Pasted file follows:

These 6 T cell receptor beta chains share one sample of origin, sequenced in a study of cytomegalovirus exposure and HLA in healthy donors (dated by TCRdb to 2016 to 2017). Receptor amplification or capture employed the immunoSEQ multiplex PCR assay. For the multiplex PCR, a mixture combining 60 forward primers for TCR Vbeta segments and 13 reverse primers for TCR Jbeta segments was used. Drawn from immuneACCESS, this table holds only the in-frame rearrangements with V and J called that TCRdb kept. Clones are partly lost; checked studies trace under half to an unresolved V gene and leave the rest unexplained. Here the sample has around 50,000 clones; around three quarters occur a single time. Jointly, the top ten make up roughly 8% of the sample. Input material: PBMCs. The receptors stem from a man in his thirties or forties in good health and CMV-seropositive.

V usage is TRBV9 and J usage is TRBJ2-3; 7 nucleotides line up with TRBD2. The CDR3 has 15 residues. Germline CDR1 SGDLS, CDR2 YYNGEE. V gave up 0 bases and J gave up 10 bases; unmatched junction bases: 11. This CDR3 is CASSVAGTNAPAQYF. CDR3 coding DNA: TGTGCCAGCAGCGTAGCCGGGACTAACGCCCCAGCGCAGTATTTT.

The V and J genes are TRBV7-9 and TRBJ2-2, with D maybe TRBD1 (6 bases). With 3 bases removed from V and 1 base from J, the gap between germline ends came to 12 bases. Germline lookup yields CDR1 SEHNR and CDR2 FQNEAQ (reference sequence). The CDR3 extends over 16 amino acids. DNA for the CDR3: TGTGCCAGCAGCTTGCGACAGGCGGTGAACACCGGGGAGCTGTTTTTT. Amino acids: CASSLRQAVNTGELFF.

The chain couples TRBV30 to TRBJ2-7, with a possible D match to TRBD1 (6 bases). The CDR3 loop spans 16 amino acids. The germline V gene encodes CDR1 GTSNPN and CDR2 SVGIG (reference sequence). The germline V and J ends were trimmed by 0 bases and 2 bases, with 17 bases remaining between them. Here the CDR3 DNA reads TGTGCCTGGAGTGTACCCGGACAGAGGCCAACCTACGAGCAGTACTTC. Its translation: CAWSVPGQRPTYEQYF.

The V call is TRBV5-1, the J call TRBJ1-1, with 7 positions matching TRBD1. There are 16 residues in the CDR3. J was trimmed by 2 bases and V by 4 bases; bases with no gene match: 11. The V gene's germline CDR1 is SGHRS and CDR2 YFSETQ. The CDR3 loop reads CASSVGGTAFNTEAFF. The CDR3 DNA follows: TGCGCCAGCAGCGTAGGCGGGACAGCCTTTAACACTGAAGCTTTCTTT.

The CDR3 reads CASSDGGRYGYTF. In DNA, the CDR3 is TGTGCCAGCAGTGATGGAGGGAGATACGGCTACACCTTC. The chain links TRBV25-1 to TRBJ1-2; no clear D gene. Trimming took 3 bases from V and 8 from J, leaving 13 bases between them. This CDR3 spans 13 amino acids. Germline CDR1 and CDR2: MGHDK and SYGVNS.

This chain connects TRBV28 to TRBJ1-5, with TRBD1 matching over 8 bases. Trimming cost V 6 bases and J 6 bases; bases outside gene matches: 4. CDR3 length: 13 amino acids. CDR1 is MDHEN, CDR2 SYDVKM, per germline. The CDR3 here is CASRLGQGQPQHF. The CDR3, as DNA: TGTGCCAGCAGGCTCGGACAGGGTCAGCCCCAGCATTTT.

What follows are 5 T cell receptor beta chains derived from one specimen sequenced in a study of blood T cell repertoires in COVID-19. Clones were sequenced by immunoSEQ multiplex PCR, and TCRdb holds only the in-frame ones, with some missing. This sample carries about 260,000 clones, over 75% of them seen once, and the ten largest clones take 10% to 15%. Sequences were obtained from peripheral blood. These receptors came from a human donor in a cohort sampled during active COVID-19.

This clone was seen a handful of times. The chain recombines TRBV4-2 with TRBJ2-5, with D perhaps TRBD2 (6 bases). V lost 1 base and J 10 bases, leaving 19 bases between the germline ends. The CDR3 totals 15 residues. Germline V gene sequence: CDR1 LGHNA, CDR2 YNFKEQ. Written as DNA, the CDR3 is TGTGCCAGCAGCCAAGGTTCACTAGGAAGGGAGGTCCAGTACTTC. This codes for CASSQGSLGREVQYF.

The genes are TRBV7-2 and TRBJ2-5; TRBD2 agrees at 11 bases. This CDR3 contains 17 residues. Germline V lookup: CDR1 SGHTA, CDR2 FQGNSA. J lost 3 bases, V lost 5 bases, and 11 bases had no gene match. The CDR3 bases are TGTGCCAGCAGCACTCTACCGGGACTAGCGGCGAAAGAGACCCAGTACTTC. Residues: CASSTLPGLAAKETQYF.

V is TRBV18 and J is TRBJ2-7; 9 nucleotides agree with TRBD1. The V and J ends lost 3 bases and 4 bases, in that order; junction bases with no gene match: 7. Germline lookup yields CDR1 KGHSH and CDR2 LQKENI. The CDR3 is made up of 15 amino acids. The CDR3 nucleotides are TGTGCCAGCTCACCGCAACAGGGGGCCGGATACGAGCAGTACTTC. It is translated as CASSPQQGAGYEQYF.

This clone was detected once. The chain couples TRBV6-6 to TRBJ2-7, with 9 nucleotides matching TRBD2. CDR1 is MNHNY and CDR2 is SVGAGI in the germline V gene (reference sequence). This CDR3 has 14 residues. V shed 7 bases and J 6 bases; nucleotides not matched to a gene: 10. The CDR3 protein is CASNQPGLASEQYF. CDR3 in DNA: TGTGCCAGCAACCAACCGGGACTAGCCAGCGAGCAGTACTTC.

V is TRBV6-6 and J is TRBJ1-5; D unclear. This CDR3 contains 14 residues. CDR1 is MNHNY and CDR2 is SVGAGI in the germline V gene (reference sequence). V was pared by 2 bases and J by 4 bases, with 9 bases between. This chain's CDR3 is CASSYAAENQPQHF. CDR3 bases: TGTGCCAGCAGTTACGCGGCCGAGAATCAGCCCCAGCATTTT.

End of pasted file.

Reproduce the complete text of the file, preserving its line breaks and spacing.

These 6 T cell receptor beta chains share one sample of origin, sequenced in a study of cytomegalovirus exposure and HLA in healthy donors (dated by TCRdb to 2016 to 2017). Receptor amplification or capture employed the immunoSEQ multiplex PCR assay. For the multiplex PCR, a mixture combining 60 forward primers for TCR Vbeta segments and 13 reverse primers for TCR Jbeta segments was used. Drawn from immuneACCESS, this table holds only the in-frame rearrangements with V and J called that TCRdb kept. Clones are partly lost; checked studies trace under half to an unresolved V gene and leave the rest unexplained. Here the sample has around 50,000 clones; around three quarters occur a single time. Jointly, the top ten make up roughly 8% of the sample. Input material: PBMCs. The receptors stem from a man in his thirties or forties in good health and CMV-seropositive.

V usage is TRBV9 and J usage is TRBJ2-3; 7 nucleotides line up with TRBD2. The CDR3 has 15 residues. Germline CDR1 SGDLS, CDR2 YYNGEE. V gave up 0 bases and J gave up 10 bases; unmatched junction bases: 11. This CDR3 is CASSVAGTNAPAQYF. CDR3 coding DNA: TGTGCCAGCAGCGTAGCCGGGACTAACGCCCCAGCGCAGTATTTT.

The V and J genes are TRBV7-9 and TRBJ2-2, with D maybe TRBD1 (6 bases). With 3 bases removed from V and 1 base from J, the gap between germline ends came to 12 bases. Germline lookup yields CDR1 SEHNR and CDR2 FQNEAQ (reference sequence). The CDR3 extends over 16 amino acids. DNA for the CDR3: TGTGCCAGCAGCTTGCGACAGGCGGTGAACACCGGGGAGCTGTTTTTT. Amino acids: CASSLRQAVNTGELFF.

The chain couples TRBV30 to TRBJ2-7, with a possible D match to TRBD1 (6 bases). The CDR3 loop spans 16 amino acids. The germline V gene encodes CDR1 GTSNPN and CDR2 SVGIG (reference sequence). The germline V and J ends were trimmed by 0 bases and 2 bases, with 17 bases remaining between them. Here the CDR3 DNA reads TGTGCCTGGAGTGTACCCGGACAGAGGCCAACCTACGAGCAGTACTTC. Its translation: CAWSVPGQRPTYEQYF.

The V call is TRBV5-1, the J call TRBJ1-1, with 7 positions matching TRBD1. There are 16 residues in the CDR3. J was trimmed by 2 bases and V by 4 bases; bases with no gene match: 11. The V gene's germline CDR1 is SGHRS and CDR2 YFSETQ. The CDR3 loop reads CASSVGGTAFNTEAFF. The CDR3 DNA follows: TGCGCCAGCAGCGTAGGCGGGACAGCCTTTAACACTGAAGCTTTCTTT.

The CDR3 reads CASSDGGRYGYTF. In DNA, the CDR3 is TGTGCCAGCAGTGATGGAGGGAGATACGGCTACACCTTC. The chain links TRBV25-1 to TRBJ1-2; no clear D gene. Trimming took 3 bases from V and 8 from J, leaving 13 bases between them. This CDR3 spans 13 amino acids. Germline CDR1 and CDR2: MGHDK and SYGVNS.

This chain connects TRBV28 to TRBJ1-5, with TRBD1 matching over 8 bases. Trimming cost V 6 bases and J 6 bases; bases outside gene matches: 4. CDR3 length: 13 amino acids. CDR1 is MDHEN, CDR2 SYDVKM, per germline. The CDR3 here is CASRLGQGQPQHF. The CDR3, as DNA: TGTGCCAGCAGGCTCGGACAGGGTCAGCCCCAGCATTTT.

What follows are 5 T cell receptor beta chains derived from one specimen sequenced in a study of blood T cell repertoires in COVID-19. Clones were sequenced by immunoSEQ multiplex PCR, and TCRdb holds only the in-frame ones, with some missing. This sample carries about 260,000 clones, over 75% of them seen once, and the ten largest clones take 10% to 15%. Sequences were obtained from peripheral blood. These receptors came from a human donor in a cohort sampled during active COVID-19.

This clone was seen a handful of times. The chain recombines TRBV4-2 with TRBJ2-5, with D perhaps TRBD2 (6 bases). V lost 1 base and J 10 bases, leaving 19 bases between the germline ends. The CDR3 totals 15 residues. Germline V gene sequence: CDR1 LGHNA, CDR2 YNFKEQ. Written as DNA, the CDR3 is TGTGCCAGCAGCCAAGGTTCACTAGGAAGGGAGGTCCAGTACTTC. This codes for CASSQGSLGREVQYF.

The genes are TRBV7-2 and TRBJ2-5; TRBD2 agrees at 11 bases. This CDR3 contains 17 residues. Germline V lookup: CDR1 SGHTA, CDR2 FQGNSA. J lost 3 bases, V lost 5 bases, and 11 bases had no gene match. The CDR3 bases are TGTGCCAGCAGCACTCTACCGGGACTAGCGGCGAAAGAGACCCAGTACTTC. Residues: CASSTLPGLAAKETQYF.

V is TRBV18 and J is TRBJ2-7; 9 nucleotides agree with TRBD1. The V and J ends lost 3 bases and 4 bases, in that order; junction bases with no gene match: 7. Germline lookup yields CDR1 KGHSH and CDR2 LQKENI. The CDR3 is made up of 15 amino acids. The CDR3 nucleotides are TGTGCCAGCTCACCGCAACAGGGGGCCGGATACGAGCAGTACTTC. It is translated as CASSPQQGAGYEQYF.

This clone was detected once. The chain couples TRBV6-6 to TRBJ2-7, with 9 nucleotides matching TRBD2. CDR1 is MNHNY and CDR2 is SVGAGI in the germline V gene (reference sequence). This CDR3 has 14 residues. V shed 7 bases and J 6 bases; nucleotides not matched to a gene: 10. The CDR3 protein is CASNQPGLASEQYF. CDR3 in DNA: TGTGCCAGCAACCAACCGGGACTAGCCAGCGAGCAGTACTTC.

V is TRBV6-6 and J is TRBJ1-5; D unclear. This CDR3 contains 14 residues. CDR1 is MNHNY and CDR2 is SVGAGI in the germline V gene (reference sequence). V was pared by 2 bases and J by 4 bases, with 9 bases between. This chain's CDR3 is CASSYAAENQPQHF. CDR3 bases: TGTGCCAGCAGTTACGCGGCCGAGAATCAGCCCCAGCATTTT.